Countries' perspectives on SOER 2015 - Biodiversity cross-country comparison

Page Last modified 11 May 2020
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Countries and regions


Landscape protected areas in Germany generally assigned IUCN category V reveal a wide range of character protection aims and management approaches as designated by the federal states. Consequently, Germany's category V contains areas that differ highly in character and management.


Significant progress has been made in the designation of protected areas. However, many aspects of biodiversity in Ireland remain under considerable threat from unsustainable activities.

  1. Link to national indicator 1
  2. Link to national indicator 2
  3. Link to national indicator 3
  4. Other important link (e.g. national SOE website/report)


During 2012, the second National Park of Kosovo, "Bjeshket e Nemura" was declared (62,488,00 hectares) and the territory of National Park "Sharri" was expanded, thus increasing the total surface of protected areas from 4.4% to 10.9% of Kosovo territory. Besides these two National Parks, Kosovo has 97 other nature protected areas of various categories.


Regarding Figure 1 (Nationally designated protected areas by IUCN): The designated areas for Norway includes the area of Svalbard and Jan Mayen.


Poland is a country with a huge natural diversity. Its biodiversity is among the richest in Europe. The decisive factor in this is the transitional climate which is influenced by oceanic and continental air masses, a favourable geographical position in the centre of the continent with no natural barriers to the east or the west, a diversified geological structure, topography, hydrographic make-up and soil types. Poland’s natural diversity has also been affected by the widely varying conditions of economic and cultural development (compared to other European countries): unevenly spread industrialisation and urbanisation, large areas characterised by traditional agriculture and extensive ancient forests (the Białowieza Forest is the best preserved area of primeval forest in Europe).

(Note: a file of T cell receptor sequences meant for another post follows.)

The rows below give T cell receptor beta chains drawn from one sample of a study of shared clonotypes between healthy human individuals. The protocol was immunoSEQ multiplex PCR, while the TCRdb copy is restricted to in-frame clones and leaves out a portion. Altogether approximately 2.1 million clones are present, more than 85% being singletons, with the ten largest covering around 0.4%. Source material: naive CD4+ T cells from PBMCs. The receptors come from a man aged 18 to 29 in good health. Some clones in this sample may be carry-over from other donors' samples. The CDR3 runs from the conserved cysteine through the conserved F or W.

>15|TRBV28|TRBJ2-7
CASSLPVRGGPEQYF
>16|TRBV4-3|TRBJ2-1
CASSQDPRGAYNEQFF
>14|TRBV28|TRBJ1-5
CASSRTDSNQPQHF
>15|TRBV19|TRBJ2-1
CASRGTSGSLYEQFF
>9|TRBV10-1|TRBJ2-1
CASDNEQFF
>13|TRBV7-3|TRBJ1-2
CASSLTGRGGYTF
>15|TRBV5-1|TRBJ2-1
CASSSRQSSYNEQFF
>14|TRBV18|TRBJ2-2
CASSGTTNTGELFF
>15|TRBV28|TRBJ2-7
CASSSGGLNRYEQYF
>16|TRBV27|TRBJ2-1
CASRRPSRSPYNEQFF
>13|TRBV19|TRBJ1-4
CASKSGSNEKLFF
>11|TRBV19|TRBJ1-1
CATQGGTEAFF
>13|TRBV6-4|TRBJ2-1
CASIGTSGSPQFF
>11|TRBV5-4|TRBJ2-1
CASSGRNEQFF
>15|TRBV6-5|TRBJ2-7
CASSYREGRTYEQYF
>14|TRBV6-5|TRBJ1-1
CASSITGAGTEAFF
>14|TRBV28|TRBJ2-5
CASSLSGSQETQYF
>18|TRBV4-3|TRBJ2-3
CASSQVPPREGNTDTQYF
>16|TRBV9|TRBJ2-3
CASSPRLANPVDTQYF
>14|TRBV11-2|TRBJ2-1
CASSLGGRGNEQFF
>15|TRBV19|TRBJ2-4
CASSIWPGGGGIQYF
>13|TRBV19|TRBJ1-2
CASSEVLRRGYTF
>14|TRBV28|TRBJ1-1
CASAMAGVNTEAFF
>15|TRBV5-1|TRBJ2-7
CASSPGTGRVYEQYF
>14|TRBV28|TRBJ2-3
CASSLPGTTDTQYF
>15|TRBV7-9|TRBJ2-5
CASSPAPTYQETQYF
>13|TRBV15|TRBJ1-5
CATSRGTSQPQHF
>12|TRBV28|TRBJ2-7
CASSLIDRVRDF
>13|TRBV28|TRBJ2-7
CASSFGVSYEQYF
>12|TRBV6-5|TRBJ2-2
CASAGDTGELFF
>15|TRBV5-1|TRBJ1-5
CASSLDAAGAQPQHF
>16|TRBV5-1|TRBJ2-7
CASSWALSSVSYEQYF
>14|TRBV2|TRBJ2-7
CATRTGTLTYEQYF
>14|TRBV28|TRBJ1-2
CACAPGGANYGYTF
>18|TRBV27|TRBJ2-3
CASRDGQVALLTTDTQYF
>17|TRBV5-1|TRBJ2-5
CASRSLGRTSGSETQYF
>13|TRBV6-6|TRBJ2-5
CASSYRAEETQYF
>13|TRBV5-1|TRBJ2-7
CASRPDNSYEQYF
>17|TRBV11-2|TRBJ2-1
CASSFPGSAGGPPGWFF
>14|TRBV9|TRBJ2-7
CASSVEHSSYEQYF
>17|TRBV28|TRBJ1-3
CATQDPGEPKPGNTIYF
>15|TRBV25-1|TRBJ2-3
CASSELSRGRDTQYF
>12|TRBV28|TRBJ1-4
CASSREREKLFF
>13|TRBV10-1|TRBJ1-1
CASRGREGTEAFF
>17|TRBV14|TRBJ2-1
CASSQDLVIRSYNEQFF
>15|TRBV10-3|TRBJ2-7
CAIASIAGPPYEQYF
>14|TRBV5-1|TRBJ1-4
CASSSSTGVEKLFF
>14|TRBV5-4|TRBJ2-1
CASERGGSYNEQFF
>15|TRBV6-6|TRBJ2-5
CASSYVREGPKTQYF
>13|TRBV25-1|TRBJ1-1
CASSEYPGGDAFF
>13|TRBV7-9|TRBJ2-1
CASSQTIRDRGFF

The biodiversity of Poland is quite well recognised. The most numerous group of organisms is algae (more than 10,000 species found). Fungi represent another numerous group but the number of species registered in this group is 3 times less than in algae. In Poland there are also about 3,000 species of vascular plants. There are 485 communities of plants (using the Braun-Blanquet method), around 12% of them are endemic communities. More than 35,300 animal species were registered in Poland, 98% of them are invertebrates.

Poland is characterised by a rich mosaic of habitats which are the result of traditional ways of life, particularly in agricultural areas. A considerable portion of agricultural areas have high natural value, providing shelter for threatened flora and fauna. Thanks to small scale agriculture, Poland has retained to this day local crop varieties and traditional breeds.

One practical step taken to protect biodiversity has been the creation of a network of protected areas and sites in Poland. The most valuable natural areas that were placed under protection (according to were: 23 national parks, 1479 nature reserves, 122 scenic landscape parks and 395 protected landscape areas. Other forms of protecting nature are: ecological sites (7,090 sites), documentation posts (171 sites), natural-landscape complexes (287 sites) and 36,353 natural monuments. Some 32.5% of the territory of Poland is protected in one way or another, usually on grounds of natural or scenic importance.

As part of its integration with the European Union, Poland actively joined the Natura 2000 environmental network programme, whose main aim is to create a system for the effective protection of natural habitats and species of importance at the European level. Currently the Natura 2000 network in Poland consists of 145 Special Protection Areas and 845 Special Areas of Conservation. Natura 2000 sites cover about 19.5% of total land area of Poland.

Protecting biodiversity and the landscape is important to ensure the environmental security of the country. The most important document in this area is the national strategy for the protection and sustainable utilisation of biodiversity and the Action Plans for 2007-2013 It will be amended to consider Aichi Targets for the period 2014-2020.


The UK statistics used in Figures 1 and 2 are derived from the last UK CDDA submission (2013 data). Since then the International Union for Conservation of Nature (IUCN) UK National Committee has been looking at UK protected area designation types to see which of them meet the IUCN protected area definition. Within this work there is also a process assessing the likely management category that the different protected areas should be assigned to. This is an ongoing process and the IUCN UK National Committee will continue to work with the UK statutory nature conservation bodies to determine the correct management categories. These updates will feed into future CDDA updates, when the data will be improved and reflect a more comprehensive and accurate overview. The UK protected area data are currently under review which could potentially change the classification distribution.



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